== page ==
Sports Betting At Soldier Field? Report Says Chicago Park District Rejected Idea

Written By Joe Boozell on September 20, 2021
soldier field sports betting

WBEZ has obtained emails that show a rift between the Chicago Bears and the Chicago Park District (CPD) over sports betting at Soldier Field.

The park district owns Soldier Field.

According to the emails, Bears president and CEO Ted Phillips wanted to create a “sports betting lounge” at the stadium. But his proposal did not gain any traction.

While the lounge would not have been an actual Illinois sportsbook; however, the vision was to have ambassadors working to help people bet online. Multiple TVs streaming live NFL games on Sundays would create a “sportsbook feel.”

At the time of the pitch, it seemed the NFL banned in-stadium sportsbooks, but the Arizona Cardinals now have an agreement for an in-stadium sportsbook.

The Bears, according to Phillips’ emails, were interested because of the potential advertising revenue. And Phillips offered the CPD a 20% cut.

But CPD superintendent Michael Kelly responded to the pitch with:

“At this time, it would not be productive to pursue the opportunities outlined in your letter. Additionally, my team is working on a comprehensive design for the park and open space adjacent to the north end of Soldier Field. We will certainly consider your thoughts and opinions at the appropriate time as the project moves forward.”

Phillips responded by accusing the CPD of not engaging in “good faith” discussions, writing:

“It is disappointing that it is over a year since we reached out to you and you have refused to engage in good faith discussions about an opportunity that generates revenue for the CPD while leveraging the Chicago Bears brand.”

Just two weeks after writing that email, the Bears announced they had submitted an offer to buy Arlington International Racecourse.

Bears say Arlington Park offer is unrelated

A Bears spokesperson told WBEZ that the Bears’ Arlington Park pursuit is “completely unrelated” to the sports betting disagreement.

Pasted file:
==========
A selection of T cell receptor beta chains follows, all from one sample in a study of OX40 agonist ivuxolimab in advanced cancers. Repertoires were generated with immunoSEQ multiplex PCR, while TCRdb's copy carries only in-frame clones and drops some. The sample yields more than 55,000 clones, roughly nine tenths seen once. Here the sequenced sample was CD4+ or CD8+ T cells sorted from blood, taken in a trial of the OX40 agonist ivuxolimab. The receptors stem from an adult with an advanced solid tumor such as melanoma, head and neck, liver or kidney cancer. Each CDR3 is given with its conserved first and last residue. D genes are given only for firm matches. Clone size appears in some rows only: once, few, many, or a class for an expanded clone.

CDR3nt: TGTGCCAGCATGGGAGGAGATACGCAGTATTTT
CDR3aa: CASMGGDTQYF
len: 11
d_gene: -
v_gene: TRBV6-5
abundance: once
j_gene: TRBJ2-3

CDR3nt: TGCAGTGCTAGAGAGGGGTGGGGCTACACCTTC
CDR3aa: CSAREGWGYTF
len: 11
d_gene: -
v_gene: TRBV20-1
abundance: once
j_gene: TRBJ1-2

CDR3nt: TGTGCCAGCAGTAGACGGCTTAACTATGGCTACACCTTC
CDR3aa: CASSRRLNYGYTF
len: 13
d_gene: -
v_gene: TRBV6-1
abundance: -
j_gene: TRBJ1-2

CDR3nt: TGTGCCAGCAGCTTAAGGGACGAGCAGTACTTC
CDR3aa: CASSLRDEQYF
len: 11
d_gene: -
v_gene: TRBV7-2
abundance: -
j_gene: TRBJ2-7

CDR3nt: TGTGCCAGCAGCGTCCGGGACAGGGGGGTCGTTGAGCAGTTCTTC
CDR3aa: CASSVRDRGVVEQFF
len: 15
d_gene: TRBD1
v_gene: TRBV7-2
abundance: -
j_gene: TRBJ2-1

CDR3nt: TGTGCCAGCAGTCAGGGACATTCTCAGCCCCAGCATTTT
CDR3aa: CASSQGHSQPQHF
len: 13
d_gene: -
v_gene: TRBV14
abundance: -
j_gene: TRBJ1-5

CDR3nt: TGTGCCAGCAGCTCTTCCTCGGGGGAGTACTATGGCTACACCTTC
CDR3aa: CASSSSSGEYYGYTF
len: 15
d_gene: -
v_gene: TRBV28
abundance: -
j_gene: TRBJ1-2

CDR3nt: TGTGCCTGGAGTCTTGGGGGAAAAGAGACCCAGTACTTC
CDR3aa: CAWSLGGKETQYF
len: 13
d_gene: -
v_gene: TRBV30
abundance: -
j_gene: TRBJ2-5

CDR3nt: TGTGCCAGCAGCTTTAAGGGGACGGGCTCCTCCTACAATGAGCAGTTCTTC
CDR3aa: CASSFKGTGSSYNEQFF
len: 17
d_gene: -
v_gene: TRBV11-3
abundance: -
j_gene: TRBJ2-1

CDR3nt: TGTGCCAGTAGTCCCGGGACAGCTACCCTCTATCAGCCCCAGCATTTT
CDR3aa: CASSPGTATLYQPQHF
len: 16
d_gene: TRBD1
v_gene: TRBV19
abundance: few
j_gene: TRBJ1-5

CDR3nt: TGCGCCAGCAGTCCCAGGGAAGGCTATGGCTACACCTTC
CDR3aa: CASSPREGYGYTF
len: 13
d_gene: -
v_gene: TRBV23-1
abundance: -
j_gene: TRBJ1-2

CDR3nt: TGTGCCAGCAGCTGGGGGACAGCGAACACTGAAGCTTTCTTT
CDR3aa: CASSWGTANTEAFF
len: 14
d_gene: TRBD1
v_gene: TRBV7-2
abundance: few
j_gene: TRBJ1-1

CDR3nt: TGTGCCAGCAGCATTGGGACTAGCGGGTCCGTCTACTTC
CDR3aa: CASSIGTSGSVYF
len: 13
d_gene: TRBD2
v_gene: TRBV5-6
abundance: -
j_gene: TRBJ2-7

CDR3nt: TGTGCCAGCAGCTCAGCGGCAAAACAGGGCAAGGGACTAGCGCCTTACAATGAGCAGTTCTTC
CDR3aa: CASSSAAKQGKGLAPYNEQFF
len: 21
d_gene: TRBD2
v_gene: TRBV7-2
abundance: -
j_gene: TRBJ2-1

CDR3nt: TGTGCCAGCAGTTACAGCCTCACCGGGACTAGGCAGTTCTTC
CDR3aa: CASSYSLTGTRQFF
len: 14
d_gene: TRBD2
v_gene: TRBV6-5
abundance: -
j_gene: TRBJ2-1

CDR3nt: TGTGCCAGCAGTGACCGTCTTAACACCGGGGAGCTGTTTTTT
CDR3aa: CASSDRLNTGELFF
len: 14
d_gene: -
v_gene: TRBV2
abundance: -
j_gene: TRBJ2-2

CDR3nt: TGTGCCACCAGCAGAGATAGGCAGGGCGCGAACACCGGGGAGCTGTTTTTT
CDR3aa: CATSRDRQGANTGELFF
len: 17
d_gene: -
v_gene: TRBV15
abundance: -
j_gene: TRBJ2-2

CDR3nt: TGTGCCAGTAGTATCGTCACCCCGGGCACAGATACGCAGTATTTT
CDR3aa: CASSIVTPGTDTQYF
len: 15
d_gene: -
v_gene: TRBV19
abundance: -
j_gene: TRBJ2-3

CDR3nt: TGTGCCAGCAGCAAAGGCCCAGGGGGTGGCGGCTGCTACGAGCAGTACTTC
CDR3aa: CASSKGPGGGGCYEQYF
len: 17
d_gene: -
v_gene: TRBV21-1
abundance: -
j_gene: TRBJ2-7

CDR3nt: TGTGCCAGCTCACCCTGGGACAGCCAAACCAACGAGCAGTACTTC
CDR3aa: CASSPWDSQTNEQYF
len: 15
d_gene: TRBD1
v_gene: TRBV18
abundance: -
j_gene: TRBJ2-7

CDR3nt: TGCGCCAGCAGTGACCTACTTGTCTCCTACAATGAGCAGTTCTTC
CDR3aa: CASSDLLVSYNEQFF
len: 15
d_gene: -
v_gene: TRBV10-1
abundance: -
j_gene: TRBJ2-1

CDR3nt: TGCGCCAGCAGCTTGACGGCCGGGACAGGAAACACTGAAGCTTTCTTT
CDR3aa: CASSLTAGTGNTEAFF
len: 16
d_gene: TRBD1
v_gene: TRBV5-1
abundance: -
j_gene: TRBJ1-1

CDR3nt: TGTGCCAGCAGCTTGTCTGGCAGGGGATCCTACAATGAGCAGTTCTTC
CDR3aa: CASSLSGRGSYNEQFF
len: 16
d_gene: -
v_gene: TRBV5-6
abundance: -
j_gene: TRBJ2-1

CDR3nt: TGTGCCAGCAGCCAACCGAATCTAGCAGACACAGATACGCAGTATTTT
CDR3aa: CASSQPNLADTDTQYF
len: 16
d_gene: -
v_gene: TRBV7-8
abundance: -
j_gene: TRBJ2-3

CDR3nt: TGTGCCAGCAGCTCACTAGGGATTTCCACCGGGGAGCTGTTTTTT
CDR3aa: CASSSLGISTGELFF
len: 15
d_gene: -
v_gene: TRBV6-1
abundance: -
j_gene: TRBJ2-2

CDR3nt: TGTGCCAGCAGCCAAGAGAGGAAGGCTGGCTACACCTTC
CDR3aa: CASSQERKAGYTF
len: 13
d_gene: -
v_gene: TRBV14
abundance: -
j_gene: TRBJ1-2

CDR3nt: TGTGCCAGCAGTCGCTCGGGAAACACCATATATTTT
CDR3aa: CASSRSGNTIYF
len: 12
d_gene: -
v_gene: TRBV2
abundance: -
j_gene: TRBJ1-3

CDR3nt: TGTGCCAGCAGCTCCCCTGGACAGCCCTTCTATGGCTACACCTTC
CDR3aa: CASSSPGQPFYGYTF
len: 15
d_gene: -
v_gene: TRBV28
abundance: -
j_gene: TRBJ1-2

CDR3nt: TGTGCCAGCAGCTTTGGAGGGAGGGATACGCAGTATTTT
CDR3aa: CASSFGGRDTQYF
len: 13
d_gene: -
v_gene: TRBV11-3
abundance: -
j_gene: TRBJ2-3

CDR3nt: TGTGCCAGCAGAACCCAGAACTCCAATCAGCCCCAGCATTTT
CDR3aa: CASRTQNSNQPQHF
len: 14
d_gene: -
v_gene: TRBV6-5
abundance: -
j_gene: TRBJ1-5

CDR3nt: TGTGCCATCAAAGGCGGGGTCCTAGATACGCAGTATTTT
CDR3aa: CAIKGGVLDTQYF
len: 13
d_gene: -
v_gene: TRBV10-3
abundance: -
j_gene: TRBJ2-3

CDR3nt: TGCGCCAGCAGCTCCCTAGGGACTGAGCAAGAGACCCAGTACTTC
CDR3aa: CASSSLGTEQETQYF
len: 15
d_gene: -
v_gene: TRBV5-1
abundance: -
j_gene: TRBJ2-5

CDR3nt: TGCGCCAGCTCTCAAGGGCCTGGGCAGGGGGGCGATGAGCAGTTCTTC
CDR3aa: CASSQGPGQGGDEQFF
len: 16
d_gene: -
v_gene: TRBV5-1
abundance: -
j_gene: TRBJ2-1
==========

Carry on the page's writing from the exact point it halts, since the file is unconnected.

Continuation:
However, the Bears have feuded with the CPD for a long time. Structural improvements and leases are typically the topics of frustration, and the team has threatened to leave before.

While the CPD’s sports betting resistance may not be the direct reason why the team is looking to move, it’s fair to wonder whether or not the history of conflict came to a head over the summer.

And it’s looking like the Bears are a serious contender to land at Arlington Park.

Roy Arnold, the former president of Arlington International Racecourse, said his group bid $120 million for the track — but he believes Churchill Downs won’t sell the land to anyone who wants to continue horse racing or casino gambling.

The Bears fit that mold. Even if they are Churchill Downs’ choice and wind up offering retail sports betting, that’s a far cry from a competitive “racino.”

Right now, there aren’t any retail sportsbooks at Chicago stadiums. That’s despite the Sports Wagering Act allowing Illinois sporting venues to have sportsbooks.

Which is why Chicago teams are lobbying to get the city on board.

Can Daley help make Chicago stadium sportsbooks happen?

John R. Daley, the son of Cook County commissioner John Daley and a nephew of former Mayor Richard M. Daley, is lobbying on behalf of the White Sox to push the Chicago City Council to allow sports wagering at stadiums.

According to the Chicago Sun-Times, the Bears, Cubs, Blackhawks and Bulls are also in favor.

When asked why Daley was hired, the White Sox said in a statement:

“John is well-respected in his field, is smart and experienced. In this particular case, all of the teams, their executives and their lobbyists have been working together jointly toward a common goal of getting this one ordinance passed. The governor wants it. The Legislature supports it, as does the mayor. And we believe the majority of the city council does as well.

Alderman Walter Burnett (27th) introduced an ordinance in July that would lift the sports betting ban in Chicago.

Under his proposal, the city would charge $50,000 for a license and $25,000 for annual renewal. That is on top of Illinois Gaming Board fees.

Chicago Mayor Lori Lightfoot said at the time:

“First of all, sports (betting) is the law of our state. That got passed by the General Assembly in 2019. I support that law. No, I do not believe that it will undercut our efforts on a future casino and we’re gonna make sure that it doesn’t.”

Photo by Kamil Krzaczynski / AP
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Joe Boozell

Joe Boozell has also been a college sports writer for since 2015. His work has also appeared in Bleacher Report, and Growing up, Boozell squared off against both Anthony Davis and Frank Kaminsky in the Chicagoland basketball scene ... you can imagine how that went.

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